Authors: Hamilton JG, Edwards HM, Khoury MJ, Taplin SH
Title: Cancer screening and genetics: a tale of two paradigms.
Journal: Cancer Epidemiol Biomarkers Prev 23(6):909-16
Date: 2014 Jun
Abstract: The long-standing medical tradition to "first do no harm" is reflected in population-wide evidence-based recommendations for cancer screening tests that focus primarily on reducing morbidity and mortality. The conventional cancer screening process is predicated on finding early-stage disease that can be treated effectively; yet emerging genetic and genomic testing technologies have moved the target earlier in the disease development process to identify a probabilistic predisposition to disease. Genetic risk information can have varying implications for the health and well-being of patients and their relatives, and has raised important questions about the evaluation and value of risk information. This article explores the paradigms that are being applied to the evaluation of conventional cancer screening tests and emerging genetic and genomic tests of cancer susceptibility, and how these perspectives are shifting and evolving in response to advances in our ability to detect cancer risks. We consider several challenges germane to the evaluation of both categories of tests, including defining benefits and harms in terms of personal and clinical utility, addressing healthcare consumers' information preferences, and managing scientific uncertainty. We encourage research and dialogue aimed at developing a better understanding of the value of all risk information, nongenetic and genetic, to people's lives. Cancer Epidemiol Biomarkers Prev; 23(6); 909-16. ©2014 AACR.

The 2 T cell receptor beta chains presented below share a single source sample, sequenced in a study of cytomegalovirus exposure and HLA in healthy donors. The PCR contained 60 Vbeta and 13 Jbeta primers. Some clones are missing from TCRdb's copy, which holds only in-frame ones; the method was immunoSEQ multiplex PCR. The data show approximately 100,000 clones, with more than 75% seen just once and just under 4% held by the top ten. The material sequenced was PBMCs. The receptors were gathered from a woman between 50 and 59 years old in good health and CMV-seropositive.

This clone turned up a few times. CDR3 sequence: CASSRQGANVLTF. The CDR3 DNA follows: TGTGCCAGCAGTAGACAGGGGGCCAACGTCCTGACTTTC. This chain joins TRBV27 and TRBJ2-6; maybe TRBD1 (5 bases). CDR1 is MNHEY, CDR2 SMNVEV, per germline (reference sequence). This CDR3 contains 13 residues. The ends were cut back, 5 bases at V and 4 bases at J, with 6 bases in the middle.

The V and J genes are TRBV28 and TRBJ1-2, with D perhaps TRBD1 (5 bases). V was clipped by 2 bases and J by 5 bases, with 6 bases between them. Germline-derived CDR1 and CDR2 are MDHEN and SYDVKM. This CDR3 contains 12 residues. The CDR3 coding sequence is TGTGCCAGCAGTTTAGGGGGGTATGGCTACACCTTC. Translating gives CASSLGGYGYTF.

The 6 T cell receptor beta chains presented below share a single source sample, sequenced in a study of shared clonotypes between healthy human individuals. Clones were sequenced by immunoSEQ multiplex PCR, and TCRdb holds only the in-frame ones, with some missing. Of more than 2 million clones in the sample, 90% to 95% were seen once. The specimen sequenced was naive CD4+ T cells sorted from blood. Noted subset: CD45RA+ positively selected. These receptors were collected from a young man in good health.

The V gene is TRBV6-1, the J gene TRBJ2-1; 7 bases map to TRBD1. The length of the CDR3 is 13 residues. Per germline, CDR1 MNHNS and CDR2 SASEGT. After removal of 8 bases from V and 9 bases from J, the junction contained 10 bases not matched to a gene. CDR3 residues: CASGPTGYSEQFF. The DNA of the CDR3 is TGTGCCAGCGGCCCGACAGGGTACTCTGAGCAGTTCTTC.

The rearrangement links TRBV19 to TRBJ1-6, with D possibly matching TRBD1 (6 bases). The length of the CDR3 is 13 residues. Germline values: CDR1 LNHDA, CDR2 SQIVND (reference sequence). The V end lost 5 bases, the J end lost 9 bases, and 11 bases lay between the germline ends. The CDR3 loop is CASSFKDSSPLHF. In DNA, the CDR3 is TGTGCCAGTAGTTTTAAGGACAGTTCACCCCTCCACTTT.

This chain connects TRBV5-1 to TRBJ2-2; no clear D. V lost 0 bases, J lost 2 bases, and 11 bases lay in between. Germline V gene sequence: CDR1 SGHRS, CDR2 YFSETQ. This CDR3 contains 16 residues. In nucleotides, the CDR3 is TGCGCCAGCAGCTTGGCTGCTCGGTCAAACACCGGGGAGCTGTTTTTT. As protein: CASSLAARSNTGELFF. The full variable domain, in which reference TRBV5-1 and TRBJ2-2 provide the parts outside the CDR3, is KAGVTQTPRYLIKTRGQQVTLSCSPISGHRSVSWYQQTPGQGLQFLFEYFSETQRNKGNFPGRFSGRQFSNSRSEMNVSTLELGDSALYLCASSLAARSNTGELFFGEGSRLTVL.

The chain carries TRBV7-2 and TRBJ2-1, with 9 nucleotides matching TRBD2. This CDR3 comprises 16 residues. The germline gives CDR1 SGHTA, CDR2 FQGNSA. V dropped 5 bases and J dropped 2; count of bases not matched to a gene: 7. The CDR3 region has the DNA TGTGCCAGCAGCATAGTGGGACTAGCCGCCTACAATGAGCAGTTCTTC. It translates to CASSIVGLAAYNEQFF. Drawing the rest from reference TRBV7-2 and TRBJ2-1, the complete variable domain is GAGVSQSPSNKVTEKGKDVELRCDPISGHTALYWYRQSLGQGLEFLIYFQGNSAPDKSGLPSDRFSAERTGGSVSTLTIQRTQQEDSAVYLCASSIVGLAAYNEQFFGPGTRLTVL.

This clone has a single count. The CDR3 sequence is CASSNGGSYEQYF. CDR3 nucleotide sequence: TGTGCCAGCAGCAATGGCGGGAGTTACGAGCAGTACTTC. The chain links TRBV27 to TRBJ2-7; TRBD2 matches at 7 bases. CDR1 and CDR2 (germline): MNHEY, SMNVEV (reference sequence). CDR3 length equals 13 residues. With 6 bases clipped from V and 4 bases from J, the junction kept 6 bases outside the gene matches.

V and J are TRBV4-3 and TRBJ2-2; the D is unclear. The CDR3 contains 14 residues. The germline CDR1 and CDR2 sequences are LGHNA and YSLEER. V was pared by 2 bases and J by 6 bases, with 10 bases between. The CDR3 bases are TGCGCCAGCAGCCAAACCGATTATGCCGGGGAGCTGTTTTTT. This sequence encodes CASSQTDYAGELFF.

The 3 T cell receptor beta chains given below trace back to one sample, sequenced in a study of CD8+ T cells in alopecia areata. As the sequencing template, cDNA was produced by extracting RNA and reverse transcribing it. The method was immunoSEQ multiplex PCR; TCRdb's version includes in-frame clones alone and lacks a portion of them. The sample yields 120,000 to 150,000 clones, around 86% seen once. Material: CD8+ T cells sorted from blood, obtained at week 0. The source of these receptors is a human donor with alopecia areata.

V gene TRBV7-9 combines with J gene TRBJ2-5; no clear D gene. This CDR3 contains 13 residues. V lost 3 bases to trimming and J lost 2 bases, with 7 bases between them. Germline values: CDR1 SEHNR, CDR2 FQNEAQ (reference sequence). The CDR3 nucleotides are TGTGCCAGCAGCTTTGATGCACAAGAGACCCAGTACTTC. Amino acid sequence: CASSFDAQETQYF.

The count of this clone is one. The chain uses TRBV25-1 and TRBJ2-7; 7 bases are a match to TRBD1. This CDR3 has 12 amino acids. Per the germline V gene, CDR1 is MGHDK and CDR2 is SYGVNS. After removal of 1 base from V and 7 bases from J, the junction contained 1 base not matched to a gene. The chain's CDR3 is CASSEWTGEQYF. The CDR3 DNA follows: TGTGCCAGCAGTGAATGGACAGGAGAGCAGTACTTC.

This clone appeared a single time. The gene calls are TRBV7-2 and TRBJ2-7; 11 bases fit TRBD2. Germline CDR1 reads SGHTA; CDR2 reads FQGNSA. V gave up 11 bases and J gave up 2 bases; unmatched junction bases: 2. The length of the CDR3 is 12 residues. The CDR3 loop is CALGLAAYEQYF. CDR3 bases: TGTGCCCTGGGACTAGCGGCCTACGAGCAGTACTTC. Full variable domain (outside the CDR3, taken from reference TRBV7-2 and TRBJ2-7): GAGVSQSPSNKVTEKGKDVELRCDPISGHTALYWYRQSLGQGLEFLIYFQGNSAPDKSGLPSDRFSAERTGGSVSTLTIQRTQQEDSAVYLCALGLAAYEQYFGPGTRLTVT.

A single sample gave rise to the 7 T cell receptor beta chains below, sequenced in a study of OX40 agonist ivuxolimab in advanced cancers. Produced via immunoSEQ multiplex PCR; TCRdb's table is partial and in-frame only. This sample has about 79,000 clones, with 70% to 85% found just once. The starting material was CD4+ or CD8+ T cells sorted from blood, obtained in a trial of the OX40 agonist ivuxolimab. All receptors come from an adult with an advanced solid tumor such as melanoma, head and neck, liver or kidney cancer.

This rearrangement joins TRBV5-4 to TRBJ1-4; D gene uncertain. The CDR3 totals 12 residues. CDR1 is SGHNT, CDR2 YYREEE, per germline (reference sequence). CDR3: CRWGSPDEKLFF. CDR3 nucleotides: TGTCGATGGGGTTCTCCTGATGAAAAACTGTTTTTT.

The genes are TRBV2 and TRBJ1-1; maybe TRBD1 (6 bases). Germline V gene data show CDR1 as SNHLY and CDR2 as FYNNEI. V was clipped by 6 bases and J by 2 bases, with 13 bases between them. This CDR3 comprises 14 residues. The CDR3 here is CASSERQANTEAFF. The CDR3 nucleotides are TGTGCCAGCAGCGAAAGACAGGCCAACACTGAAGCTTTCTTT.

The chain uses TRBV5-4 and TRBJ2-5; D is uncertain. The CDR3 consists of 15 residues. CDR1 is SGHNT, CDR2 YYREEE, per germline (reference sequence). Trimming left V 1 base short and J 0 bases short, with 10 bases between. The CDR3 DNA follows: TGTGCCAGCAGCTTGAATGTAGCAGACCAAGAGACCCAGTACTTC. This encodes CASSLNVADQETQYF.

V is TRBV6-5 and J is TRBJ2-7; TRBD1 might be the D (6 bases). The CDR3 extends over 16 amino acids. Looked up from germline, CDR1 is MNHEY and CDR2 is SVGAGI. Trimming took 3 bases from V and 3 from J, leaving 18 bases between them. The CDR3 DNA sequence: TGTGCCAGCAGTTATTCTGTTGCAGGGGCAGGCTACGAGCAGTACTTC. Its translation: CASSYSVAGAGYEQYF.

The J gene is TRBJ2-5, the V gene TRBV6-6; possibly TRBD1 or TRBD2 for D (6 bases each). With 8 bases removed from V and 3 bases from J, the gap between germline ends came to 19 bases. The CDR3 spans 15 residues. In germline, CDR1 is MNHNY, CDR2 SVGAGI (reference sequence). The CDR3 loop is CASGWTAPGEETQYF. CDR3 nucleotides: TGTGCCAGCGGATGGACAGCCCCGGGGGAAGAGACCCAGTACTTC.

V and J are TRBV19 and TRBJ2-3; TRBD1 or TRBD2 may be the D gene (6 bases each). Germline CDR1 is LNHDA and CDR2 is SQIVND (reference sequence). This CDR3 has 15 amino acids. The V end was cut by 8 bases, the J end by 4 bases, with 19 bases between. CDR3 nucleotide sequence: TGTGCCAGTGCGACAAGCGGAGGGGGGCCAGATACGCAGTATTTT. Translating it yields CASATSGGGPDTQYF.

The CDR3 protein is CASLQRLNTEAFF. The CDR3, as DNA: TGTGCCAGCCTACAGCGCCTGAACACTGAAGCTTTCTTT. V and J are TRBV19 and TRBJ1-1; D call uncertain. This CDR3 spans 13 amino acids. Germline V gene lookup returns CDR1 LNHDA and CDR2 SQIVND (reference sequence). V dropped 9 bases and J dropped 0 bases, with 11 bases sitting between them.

Last Updated: 02 Mar 2015